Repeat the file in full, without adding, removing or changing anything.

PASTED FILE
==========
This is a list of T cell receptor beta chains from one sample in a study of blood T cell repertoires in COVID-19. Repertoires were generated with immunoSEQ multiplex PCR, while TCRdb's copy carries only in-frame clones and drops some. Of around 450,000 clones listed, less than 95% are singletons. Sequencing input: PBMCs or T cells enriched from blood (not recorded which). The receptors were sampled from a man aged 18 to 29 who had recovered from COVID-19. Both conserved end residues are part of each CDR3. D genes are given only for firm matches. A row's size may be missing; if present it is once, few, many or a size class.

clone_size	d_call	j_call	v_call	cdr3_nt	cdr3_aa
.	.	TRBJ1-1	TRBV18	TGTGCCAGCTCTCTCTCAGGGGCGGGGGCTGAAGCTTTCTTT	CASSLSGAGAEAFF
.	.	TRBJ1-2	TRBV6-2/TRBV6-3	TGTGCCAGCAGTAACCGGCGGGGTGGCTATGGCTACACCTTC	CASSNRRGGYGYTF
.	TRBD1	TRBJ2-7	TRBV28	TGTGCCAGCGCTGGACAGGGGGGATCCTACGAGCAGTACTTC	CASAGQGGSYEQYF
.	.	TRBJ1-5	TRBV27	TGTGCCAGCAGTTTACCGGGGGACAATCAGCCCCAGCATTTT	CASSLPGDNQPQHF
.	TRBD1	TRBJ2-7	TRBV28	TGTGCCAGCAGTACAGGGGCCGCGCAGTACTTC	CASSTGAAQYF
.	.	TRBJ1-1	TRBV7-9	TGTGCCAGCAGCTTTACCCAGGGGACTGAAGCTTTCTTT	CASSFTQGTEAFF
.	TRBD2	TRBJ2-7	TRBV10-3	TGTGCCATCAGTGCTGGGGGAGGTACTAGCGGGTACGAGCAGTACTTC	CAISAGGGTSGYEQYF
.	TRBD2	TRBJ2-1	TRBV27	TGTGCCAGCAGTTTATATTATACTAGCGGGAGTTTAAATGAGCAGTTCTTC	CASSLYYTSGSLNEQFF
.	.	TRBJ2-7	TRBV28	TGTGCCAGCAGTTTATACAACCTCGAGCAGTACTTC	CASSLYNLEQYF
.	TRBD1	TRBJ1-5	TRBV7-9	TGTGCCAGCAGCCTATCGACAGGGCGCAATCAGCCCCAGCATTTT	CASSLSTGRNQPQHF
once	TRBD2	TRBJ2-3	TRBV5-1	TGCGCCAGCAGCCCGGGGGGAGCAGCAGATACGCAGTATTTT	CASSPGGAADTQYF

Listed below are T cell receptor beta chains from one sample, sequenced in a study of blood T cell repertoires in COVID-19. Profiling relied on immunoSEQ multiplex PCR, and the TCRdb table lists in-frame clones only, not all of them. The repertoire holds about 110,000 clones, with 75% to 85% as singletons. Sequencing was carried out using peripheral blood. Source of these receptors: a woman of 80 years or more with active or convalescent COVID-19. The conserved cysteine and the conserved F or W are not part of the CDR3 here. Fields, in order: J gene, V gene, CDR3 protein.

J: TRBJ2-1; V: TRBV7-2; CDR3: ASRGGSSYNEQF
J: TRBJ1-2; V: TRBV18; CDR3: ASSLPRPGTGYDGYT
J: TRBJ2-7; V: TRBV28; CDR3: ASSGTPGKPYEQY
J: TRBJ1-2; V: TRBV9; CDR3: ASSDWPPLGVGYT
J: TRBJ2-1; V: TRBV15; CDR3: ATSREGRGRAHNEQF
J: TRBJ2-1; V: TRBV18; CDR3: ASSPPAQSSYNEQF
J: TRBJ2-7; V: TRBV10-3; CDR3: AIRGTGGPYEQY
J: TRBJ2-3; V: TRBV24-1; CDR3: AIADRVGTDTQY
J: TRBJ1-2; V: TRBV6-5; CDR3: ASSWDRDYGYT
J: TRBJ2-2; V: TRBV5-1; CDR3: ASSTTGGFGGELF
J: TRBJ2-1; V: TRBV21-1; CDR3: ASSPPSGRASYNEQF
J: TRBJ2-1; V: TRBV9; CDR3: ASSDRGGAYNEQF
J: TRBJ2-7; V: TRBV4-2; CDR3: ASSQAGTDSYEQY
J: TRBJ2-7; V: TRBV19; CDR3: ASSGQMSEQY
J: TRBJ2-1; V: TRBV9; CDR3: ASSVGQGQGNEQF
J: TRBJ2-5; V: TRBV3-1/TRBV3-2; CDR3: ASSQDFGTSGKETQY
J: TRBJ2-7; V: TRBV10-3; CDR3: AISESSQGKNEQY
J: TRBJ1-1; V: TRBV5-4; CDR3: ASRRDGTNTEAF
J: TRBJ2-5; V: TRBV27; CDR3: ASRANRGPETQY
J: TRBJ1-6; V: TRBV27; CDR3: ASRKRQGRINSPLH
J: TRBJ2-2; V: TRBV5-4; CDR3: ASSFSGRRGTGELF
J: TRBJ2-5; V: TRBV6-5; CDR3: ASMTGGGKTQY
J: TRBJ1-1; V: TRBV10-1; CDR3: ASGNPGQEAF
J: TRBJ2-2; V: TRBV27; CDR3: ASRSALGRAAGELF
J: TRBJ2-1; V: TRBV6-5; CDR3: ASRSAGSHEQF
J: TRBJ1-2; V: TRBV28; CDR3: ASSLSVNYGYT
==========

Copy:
This is a list of T cell receptor beta chains from one sample in a study of blood T cell repertoires in COVID-19. Repertoires were generated with immunoSEQ multiplex PCR, while TCRdb's copy carries only in-frame clones and drops some. Of around 450,000 clones listed, less than 95% are singletons. Sequencing input: PBMCs or T cells enriched from blood (not recorded which). The receptors were sampled from a man aged 18 to 29 who had recovered from COVID-19. Both conserved end residues are part of each CDR3. D genes are given only for firm matches. A row's size may be missing; if present it is once, few, many or a size class.

clone_size	d_call	j_call	v_call	cdr3_nt	cdr3_aa
.	.	TRBJ1-1	TRBV18	TGTGCCAGCTCTCTCTCAGGGGCGGGGGCTGAAGCTTTCTTT	CASSLSGAGAEAFF
.	.	TRBJ1-2	TRBV6-2/TRBV6-3	TGTGCCAGCAGTAACCGGCGGGGTGGCTATGGCTACACCTTC	CASSNRRGGYGYTF
.	TRBD1	TRBJ2-7	TRBV28	TGTGCCAGCGCTGGACAGGGGGGATCCTACGAGCAGTACTTC	CASAGQGGSYEQYF
.	.	TRBJ1-5	TRBV27	TGTGCCAGCAGTTTACCGGGGGACAATCAGCCCCAGCATTTT	CASSLPGDNQPQHF
.	TRBD1	TRBJ2-7	TRBV28	TGTGCCAGCAGTACAGGGGCCGCGCAGTACTTC	CASSTGAAQYF
.	.	TRBJ1-1	TRBV7-9	TGTGCCAGCAGCTTTACCCAGGGGACTGAAGCTTTCTTT	CASSFTQGTEAFF
.	TRBD2	TRBJ2-7	TRBV10-3	TGTGCCATCAGTGCTGGGGGAGGTACTAGCGGGTACGAGCAGTACTTC	CAISAGGGTSGYEQYF
.	TRBD2	TRBJ2-1	TRBV27	TGTGCCAGCAGTTTATATTATACTAGCGGGAGTTTAAATGAGCAGTTCTTC	CASSLYYTSGSLNEQFF
.	.	TRBJ2-7	TRBV28	TGTGCCAGCAGTTTATACAACCTCGAGCAGTACTTC	CASSLYNLEQYF
.	TRBD1	TRBJ1-5	TRBV7-9	TGTGCCAGCAGCCTATCGACAGGGCGCAATCAGCCCCAGCATTTT	CASSLSTGRNQPQHF
once	TRBD2	TRBJ2-3	TRBV5-1	TGCGCCAGCAGCCCGGGGGGAGCAGCAGATACGCAGTATTTT	CASSPGGAADTQYF

Listed below are T cell receptor beta chains from one sample, sequenced in a study of blood T cell repertoires in COVID-19. Profiling relied on immunoSEQ multiplex PCR, and the TCRdb table lists in-frame clones only, not all of them. The repertoire holds about 110,000 clones, with 75% to 85% as singletons. Sequencing was carried out using peripheral blood. Source of these receptors: a woman of 80 years or more with active or convalescent COVID-19. The conserved cysteine and the conserved F or W are not part of the CDR3 here. Fields, in order: J gene, V gene, CDR3 protein.

J: TRBJ2-1; V: TRBV7-2; CDR3: ASRGGSSYNEQF
J: TRBJ1-2; V: TRBV18; CDR3: ASSLPRPGTGYDGYT
J: TRBJ2-7; V: TRBV28; CDR3: ASSGTPGKPYEQY
J: TRBJ1-2; V: TRBV9; CDR3: ASSDWPPLGVGYT
J: TRBJ2-1; V: TRBV15; CDR3: ATSREGRGRAHNEQF
J: TRBJ2-1; V: TRBV18; CDR3: ASSPPAQSSYNEQF
J: TRBJ2-7; V: TRBV10-3; CDR3: AIRGTGGPYEQY
J: TRBJ2-3; V: TRBV24-1; CDR3: AIADRVGTDTQY
J: TRBJ1-2; V: TRBV6-5; CDR3: ASSWDRDYGYT
J: TRBJ2-2; V: TRBV5-1; CDR3: ASSTTGGFGGELF
J: TRBJ2-1; V: TRBV21-1; CDR3: ASSPPSGRASYNEQF
J: TRBJ2-1; V: TRBV9; CDR3: ASSDRGGAYNEQF
J: TRBJ2-7; V: TRBV4-2; CDR3: ASSQAGTDSYEQY
J: TRBJ2-7; V: TRBV19; CDR3: ASSGQMSEQY
J: TRBJ2-1; V: TRBV9; CDR3: ASSVGQGQGNEQF
J: TRBJ2-5; V: TRBV3-1/TRBV3-2; CDR3: ASSQDFGTSGKETQY
J: TRBJ2-7; V: TRBV10-3; CDR3: AISESSQGKNEQY
J: TRBJ1-1; V: TRBV5-4; CDR3: ASRRDGTNTEAF
J: TRBJ2-5; V: TRBV27; CDR3: ASRANRGPETQY
J: TRBJ1-6; V: TRBV27; CDR3: ASRKRQGRINSPLH
J: TRBJ2-2; V: TRBV5-4; CDR3: ASSFSGRRGTGELF
J: TRBJ2-5; V: TRBV6-5; CDR3: ASMTGGGKTQY
J: TRBJ1-1; V: TRBV10-1; CDR3: ASGNPGQEAF
J: TRBJ2-2; V: TRBV27; CDR3: ASRSALGRAAGELF
J: TRBJ2-1; V: TRBV6-5; CDR3: ASRSAGSHEQF
J: TRBJ1-2; V: TRBV28; CDR3: ASSLSVNYGYT